In light of how two of Eddie Hearn’s fighters both lost on the same card on Saturday night – Katie Taylor and the ultra-promising Gary Cully – some critics have laid into the Matchroom boss, saying he matches his fighters too tough, too hard. But Hearn, who also saw his star heavyweight Anthony Joshua lose twice to Oleksandr Usyk, with some people telling Hearn he should have had AJ swerve Usyk, has defended the way he and all at Matchroom put their fighters in tough and dangerous fights.
Hearn, speaking on The MMA Hour, said “we’ve got to stop worrying about protecting great fighters.”
“I just think the hypocrisy of boxing is unbelievable,” Hearn said. “It’s, like, everybody moans that the fights aren’t tough enough, that the challenges aren’t big enough, and then when a fighter gets beat, it’s, like, ‘Awww! She shouldn’t really have taken that fight!’ It’s like when AJ boxed Usyk. Probably, if you want to keep him safe, if you want to avoid dangerous fights, he should have vacated the belt. If you’re in this sport for legacy, if you’re a competitor, this is just what happens. The amount of people that have said to me – and Conor [McGregor] was one of them – ‘Why’d you put Gary Cully in with that guy?’ It’s, like, he’s lost three of his last four. Yes, it’s dangerous, he’s a bit of a puncher – so what? What are you gonna do, never fight a puncher?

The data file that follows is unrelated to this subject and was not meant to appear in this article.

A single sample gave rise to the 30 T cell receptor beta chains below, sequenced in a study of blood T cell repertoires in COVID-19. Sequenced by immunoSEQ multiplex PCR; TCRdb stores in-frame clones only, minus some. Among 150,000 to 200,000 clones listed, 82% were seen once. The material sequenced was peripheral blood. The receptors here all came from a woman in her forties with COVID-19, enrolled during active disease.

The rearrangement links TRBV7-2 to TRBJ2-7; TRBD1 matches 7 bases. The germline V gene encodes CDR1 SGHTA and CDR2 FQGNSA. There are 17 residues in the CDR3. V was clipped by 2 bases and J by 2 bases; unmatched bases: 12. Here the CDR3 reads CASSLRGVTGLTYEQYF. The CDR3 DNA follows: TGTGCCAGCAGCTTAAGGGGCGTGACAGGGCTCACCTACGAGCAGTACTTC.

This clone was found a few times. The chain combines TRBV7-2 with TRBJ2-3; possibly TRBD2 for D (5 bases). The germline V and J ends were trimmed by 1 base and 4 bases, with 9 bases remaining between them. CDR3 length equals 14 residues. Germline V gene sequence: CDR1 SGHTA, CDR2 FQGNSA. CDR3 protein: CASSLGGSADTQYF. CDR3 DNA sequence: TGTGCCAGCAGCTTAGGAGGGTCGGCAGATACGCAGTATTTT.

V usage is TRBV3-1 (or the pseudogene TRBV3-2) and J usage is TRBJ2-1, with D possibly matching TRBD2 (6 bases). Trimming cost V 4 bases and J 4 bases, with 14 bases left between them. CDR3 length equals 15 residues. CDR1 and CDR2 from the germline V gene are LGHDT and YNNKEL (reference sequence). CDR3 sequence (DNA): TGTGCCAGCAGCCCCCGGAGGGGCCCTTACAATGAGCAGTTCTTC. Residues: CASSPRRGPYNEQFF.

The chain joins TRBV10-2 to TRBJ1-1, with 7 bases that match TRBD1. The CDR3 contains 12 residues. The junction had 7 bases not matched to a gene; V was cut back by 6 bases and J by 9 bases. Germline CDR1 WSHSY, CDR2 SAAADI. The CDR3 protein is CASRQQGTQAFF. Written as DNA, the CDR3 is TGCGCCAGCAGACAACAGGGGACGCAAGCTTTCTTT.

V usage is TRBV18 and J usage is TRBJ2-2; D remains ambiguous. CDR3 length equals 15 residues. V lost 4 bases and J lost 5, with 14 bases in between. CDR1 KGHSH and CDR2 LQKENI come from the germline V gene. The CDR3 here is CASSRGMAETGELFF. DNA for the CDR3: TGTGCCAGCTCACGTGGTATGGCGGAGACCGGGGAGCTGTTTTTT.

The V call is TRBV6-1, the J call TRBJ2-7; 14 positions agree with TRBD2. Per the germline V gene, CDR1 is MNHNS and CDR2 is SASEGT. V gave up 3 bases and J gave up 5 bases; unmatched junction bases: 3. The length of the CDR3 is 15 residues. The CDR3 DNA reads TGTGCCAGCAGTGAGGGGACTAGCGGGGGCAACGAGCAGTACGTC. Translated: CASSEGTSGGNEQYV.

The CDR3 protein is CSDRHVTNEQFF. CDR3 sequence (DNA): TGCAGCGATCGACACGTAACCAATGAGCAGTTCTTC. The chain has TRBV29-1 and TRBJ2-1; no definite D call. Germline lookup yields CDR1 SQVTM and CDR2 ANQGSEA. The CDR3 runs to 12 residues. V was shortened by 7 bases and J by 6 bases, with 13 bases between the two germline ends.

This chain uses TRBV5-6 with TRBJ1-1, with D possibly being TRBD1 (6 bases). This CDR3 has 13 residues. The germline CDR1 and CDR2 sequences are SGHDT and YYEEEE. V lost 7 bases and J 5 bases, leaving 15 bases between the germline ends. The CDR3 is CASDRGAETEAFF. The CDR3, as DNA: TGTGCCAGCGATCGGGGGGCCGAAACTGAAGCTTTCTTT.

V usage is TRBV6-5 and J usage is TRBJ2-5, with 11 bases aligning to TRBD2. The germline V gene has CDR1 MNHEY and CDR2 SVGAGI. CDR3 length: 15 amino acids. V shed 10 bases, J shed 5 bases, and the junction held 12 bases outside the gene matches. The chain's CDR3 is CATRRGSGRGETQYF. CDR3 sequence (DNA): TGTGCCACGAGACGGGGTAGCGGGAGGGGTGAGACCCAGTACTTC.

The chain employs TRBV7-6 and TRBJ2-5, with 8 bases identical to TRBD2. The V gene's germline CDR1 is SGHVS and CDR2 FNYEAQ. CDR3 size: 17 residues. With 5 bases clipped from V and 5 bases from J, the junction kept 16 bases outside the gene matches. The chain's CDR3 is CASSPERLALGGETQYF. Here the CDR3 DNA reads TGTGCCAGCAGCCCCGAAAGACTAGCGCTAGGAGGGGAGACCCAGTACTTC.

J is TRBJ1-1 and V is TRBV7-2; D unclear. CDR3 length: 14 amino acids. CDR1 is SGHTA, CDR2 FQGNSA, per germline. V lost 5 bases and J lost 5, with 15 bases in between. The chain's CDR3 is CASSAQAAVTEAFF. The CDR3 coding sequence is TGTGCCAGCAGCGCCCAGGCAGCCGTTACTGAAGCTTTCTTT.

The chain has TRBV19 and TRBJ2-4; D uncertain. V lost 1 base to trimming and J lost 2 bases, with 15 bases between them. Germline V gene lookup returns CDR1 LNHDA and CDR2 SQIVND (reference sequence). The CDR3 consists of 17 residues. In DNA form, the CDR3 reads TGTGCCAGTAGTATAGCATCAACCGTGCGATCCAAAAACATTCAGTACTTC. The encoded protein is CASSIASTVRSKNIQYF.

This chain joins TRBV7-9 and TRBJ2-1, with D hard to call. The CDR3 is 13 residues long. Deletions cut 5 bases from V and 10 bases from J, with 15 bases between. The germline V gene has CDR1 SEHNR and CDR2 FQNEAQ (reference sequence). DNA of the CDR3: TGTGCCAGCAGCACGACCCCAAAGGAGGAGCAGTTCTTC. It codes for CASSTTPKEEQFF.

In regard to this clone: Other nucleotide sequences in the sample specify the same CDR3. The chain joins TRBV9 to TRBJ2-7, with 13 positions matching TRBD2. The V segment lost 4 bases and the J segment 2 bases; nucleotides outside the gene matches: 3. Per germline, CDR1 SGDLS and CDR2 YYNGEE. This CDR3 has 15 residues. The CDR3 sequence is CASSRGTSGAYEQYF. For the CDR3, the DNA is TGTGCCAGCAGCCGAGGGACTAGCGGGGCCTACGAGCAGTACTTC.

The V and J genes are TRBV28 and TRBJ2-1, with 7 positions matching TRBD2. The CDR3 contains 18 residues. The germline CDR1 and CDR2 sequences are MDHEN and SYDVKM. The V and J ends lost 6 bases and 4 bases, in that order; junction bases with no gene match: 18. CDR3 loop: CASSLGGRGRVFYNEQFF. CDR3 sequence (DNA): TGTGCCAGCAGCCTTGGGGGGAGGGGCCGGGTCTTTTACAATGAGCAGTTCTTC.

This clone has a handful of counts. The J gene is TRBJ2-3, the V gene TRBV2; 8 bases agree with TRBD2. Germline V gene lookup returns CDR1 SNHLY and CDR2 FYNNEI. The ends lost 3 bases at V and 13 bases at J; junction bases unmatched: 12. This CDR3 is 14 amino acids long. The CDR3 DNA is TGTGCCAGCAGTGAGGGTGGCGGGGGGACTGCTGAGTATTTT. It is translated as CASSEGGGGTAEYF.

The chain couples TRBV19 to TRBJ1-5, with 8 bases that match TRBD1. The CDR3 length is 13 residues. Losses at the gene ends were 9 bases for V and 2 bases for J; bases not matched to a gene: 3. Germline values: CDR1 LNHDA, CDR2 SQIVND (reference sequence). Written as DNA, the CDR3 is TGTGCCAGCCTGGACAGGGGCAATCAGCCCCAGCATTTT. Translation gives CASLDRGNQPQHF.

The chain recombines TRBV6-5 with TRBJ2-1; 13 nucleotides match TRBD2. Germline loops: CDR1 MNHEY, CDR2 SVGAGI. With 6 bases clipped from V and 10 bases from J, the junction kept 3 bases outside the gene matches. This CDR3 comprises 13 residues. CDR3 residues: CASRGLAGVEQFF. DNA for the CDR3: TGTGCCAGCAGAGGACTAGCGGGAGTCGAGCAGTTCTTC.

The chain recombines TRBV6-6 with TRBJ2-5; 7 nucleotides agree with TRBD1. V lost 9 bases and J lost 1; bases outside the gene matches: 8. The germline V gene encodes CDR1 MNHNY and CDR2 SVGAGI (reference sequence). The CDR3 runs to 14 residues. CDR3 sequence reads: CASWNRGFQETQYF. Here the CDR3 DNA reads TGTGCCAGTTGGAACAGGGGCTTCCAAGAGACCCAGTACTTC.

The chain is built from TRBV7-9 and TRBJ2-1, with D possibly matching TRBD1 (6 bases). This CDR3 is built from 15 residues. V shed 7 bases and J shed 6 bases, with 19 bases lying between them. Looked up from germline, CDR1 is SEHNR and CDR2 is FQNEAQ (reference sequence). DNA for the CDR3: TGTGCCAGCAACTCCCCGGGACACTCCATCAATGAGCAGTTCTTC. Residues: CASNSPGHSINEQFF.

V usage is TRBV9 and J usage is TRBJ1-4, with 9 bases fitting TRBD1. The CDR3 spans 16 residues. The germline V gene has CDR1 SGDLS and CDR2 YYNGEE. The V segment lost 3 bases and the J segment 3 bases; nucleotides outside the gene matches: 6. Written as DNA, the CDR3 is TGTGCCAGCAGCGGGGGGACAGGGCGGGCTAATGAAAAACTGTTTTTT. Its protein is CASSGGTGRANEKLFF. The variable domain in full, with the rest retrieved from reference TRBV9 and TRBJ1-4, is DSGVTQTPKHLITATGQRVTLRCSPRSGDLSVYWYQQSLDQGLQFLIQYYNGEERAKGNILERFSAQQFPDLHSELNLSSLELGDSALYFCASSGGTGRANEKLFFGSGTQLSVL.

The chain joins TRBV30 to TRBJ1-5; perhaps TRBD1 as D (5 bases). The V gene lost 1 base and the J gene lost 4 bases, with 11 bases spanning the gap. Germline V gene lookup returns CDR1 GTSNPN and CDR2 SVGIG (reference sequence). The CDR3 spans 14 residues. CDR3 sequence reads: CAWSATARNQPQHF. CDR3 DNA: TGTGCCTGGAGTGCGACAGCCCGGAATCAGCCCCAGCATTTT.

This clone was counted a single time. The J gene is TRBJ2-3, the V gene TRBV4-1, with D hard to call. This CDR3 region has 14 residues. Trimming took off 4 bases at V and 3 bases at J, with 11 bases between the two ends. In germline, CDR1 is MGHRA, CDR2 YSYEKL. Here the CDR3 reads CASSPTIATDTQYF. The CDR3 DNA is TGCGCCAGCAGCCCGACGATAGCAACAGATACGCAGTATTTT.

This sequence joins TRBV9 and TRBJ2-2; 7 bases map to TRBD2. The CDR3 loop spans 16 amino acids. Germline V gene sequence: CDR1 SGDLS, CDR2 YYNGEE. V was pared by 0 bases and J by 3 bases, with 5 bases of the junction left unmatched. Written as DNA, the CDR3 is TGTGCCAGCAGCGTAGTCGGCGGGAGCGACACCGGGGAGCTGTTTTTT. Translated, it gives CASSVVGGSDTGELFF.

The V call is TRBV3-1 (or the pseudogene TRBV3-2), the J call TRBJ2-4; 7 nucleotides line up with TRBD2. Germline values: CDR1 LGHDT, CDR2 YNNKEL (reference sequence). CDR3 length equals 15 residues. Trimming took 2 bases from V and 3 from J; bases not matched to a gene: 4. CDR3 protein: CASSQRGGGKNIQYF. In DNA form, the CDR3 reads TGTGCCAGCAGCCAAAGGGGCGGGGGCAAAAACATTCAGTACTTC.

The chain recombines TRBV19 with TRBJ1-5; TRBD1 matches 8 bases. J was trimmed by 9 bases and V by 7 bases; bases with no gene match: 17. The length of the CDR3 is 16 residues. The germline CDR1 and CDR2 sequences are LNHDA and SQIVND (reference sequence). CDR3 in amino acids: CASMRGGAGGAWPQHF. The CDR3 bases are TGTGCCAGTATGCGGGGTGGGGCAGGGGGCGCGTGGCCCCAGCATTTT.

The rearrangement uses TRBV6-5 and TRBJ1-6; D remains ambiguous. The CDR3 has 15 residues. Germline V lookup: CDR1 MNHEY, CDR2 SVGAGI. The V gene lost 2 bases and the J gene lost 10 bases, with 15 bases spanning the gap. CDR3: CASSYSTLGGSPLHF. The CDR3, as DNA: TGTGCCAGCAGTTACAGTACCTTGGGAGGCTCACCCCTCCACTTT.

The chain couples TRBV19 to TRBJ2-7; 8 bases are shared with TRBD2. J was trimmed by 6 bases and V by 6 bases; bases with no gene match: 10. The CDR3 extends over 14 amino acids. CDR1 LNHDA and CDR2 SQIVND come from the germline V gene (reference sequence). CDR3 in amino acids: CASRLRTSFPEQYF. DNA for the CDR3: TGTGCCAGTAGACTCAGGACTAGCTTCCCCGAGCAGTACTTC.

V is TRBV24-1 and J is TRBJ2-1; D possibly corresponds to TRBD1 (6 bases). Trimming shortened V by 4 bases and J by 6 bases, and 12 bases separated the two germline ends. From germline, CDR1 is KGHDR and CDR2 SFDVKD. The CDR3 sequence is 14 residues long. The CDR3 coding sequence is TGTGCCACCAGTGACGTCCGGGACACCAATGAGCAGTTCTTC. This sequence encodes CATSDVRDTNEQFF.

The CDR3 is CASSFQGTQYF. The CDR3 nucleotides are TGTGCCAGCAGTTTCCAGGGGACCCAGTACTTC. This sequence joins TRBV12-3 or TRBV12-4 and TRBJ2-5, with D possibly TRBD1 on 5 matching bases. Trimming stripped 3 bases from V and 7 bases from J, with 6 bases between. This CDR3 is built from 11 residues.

“And for Katie Taylor, you’re the number one pound-for-pound fighter in the sport. So, yes, she believed she could beat Chantelle Cameron. But we got an unbelievable fight. We’re lucky to have people like Katie Taylor. You win, you lose, that’s sport. We shouldn’t be afraid to lose. Now we move on. People say, straight away as always, ‘That’s the end for Irish boxing.’ Well, hang on – we’re going to do the rematch, probably in October or November. Another massive night. But if you don’t win, you don’t win! You can’t protect yourself and keep winning. Then we get criticised either way.”
Hearn has his critics, of course, yet it cannot be denied how Hearn does put his fighters in risky fights. It’s true what Hearn says, how he cannot win at times; he either puts his fighters in too soft, or he puts them in too hard. Fighters like Katie Taylor are, as Hearn says, great competitors we should all be grateful for.
Is a perfect, unbeaten record really the be all and end all in boxing? No, of course not. Again, Hearn has his critics, but he above all his rival promoters does seem to understand this. And say what else you want about Hearn, but his cards are regularly stacked and offer genuine value for money.
It’s easy to lay into a promoter when one of his fighters loses, with the critics daring to play match maker, saying how they would never have put their guy or gal in such a dumb, or dangerous fight. But without risky fights, how does any fighter achieve greatness?
Hearn doesn’t get everything right, no promoter in the sport does. But on this subject, of having his fighters take fights that see them dare to be great, he is bang on right.